Robert Christgau: Dean of American Rock Critics

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DJ Shadow (a/k/a Josh Davis) is a 24-year-old record collector from a college town in California who's famous in London for inventing what is called trip-hop. Armed with a sampler, a sequencer, and the vinyl he gave up on cataloguing in 1989, Shadow collages music out of other music the way early hip hop did, which isn't easy--Endtroducing . . . DJ Shadow (FFFR/Mo' Wax) took him six solid months. The 13 dense, varied tracks--some under a minute, some over nine--tend to be contemplative even if drum-driven. Less songs than compositions and designed for headphones rather than dance floors, their only vocals are sampled spoken-word and comedy bits. So curiosity seekers may not find them as evocative as do listeners on Shadow's wavelength. But they're so rich and eclectic, and spun out with such a sense of flow, that this album establishes the kind of convincing aural reality other British techno experimenters only fantasize about.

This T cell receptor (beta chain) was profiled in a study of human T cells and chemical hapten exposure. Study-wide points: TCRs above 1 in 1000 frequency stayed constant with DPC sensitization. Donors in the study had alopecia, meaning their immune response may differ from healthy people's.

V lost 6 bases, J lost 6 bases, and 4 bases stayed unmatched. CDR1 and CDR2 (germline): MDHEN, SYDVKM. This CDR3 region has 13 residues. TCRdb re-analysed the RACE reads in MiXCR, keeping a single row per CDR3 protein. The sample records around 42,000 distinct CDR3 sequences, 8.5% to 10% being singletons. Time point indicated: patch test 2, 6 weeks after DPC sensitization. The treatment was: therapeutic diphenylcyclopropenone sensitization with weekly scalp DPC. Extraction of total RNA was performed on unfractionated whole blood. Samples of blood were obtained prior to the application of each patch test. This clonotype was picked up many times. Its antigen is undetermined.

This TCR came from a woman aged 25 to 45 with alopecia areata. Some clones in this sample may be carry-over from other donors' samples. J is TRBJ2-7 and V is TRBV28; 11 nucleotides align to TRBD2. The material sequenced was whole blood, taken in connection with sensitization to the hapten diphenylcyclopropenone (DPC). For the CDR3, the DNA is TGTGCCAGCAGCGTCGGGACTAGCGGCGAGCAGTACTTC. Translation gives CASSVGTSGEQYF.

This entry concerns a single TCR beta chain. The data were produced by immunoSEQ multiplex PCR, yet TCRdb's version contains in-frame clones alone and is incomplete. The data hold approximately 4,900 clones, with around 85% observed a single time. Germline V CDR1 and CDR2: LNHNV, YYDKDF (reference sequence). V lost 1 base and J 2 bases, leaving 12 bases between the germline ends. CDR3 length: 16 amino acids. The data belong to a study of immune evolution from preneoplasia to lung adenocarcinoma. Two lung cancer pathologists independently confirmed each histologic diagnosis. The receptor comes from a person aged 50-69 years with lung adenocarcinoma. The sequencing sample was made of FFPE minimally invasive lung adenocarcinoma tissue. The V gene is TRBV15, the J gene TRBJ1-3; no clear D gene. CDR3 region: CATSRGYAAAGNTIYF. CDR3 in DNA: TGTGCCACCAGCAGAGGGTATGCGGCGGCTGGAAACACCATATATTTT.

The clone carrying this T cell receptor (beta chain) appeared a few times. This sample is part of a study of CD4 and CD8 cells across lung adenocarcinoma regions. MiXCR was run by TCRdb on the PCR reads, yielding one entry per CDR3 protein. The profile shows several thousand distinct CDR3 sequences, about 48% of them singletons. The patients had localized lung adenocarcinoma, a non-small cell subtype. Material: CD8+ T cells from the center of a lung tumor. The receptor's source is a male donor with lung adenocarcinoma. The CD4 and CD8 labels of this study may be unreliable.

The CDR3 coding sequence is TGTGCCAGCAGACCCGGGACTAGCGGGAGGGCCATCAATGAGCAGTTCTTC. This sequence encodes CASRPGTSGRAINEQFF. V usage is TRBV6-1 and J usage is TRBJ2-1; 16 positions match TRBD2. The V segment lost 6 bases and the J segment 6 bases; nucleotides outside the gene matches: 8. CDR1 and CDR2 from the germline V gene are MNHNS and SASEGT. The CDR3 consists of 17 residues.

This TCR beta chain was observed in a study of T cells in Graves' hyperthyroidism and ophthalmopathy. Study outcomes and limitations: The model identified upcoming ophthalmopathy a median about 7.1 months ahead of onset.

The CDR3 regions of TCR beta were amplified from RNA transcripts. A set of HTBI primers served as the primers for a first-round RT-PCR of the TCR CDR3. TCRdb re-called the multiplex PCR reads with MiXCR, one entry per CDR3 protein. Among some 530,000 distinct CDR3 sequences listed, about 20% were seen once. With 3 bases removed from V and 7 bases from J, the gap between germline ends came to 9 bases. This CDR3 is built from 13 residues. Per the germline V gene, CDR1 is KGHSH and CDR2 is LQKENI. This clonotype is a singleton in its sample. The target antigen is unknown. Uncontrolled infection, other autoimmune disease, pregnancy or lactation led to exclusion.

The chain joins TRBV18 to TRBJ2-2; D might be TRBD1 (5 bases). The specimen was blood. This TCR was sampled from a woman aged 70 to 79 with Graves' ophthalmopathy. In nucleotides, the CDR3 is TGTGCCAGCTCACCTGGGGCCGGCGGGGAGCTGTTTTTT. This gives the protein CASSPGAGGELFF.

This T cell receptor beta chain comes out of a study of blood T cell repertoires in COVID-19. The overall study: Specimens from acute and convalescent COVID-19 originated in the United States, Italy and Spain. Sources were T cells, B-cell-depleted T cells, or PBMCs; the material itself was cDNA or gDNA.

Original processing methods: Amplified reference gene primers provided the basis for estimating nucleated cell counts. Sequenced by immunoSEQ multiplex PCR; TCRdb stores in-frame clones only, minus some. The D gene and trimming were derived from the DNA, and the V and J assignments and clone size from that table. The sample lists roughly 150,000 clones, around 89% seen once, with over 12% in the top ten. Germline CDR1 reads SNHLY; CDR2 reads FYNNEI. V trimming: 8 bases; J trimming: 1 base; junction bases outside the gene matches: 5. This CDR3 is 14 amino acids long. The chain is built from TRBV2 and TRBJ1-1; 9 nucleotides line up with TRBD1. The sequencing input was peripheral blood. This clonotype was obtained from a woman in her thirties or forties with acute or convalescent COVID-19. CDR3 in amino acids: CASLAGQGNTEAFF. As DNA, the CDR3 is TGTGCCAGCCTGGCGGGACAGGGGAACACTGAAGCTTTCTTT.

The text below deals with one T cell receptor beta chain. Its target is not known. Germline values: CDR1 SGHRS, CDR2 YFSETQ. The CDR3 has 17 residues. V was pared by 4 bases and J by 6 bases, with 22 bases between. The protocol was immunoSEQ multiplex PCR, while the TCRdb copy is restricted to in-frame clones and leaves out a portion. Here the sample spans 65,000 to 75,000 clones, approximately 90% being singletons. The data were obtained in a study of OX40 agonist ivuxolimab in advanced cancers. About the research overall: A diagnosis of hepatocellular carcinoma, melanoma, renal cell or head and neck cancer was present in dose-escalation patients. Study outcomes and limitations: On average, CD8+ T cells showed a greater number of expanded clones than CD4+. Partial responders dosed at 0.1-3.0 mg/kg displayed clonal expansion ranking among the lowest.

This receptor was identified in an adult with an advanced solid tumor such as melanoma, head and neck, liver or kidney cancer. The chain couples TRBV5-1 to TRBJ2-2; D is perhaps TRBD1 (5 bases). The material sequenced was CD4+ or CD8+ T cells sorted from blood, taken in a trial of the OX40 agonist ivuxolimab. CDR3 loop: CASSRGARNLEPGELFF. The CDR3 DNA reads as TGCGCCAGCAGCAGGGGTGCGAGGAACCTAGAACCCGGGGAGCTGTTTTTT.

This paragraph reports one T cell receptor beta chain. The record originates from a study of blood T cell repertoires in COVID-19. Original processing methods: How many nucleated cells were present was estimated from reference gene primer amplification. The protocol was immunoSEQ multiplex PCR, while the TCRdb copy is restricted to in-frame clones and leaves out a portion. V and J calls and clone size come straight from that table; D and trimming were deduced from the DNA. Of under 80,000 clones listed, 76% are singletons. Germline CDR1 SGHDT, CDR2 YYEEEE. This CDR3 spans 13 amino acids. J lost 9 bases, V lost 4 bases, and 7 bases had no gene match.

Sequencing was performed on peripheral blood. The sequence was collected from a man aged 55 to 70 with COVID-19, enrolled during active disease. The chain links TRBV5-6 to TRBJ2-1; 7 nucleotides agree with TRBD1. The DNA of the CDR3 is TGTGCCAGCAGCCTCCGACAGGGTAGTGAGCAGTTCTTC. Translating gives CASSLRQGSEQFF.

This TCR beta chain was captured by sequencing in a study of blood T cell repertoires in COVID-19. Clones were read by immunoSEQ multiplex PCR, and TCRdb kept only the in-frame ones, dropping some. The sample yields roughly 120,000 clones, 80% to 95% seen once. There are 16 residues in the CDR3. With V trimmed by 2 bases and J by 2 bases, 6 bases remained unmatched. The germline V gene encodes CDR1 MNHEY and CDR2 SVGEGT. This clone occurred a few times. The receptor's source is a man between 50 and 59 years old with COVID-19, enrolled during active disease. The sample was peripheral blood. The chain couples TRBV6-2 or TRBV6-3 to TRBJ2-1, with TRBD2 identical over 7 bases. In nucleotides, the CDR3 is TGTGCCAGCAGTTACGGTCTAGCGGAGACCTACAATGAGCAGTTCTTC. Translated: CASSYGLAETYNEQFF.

Comparatively more accessible is Pre-Millennium Tension (Island) by Tricky, who made his name if not fortune last year with the depressive trip-hop adventure Maxinquaye. Fame has rendered him a little jauntier, but anyone who wants a notion of how vastly disparate sampled textures can be should put his electronic doldrums up against the Text missing.

Playboy, Oct. 1996


Sept. 1996 Nov. 1996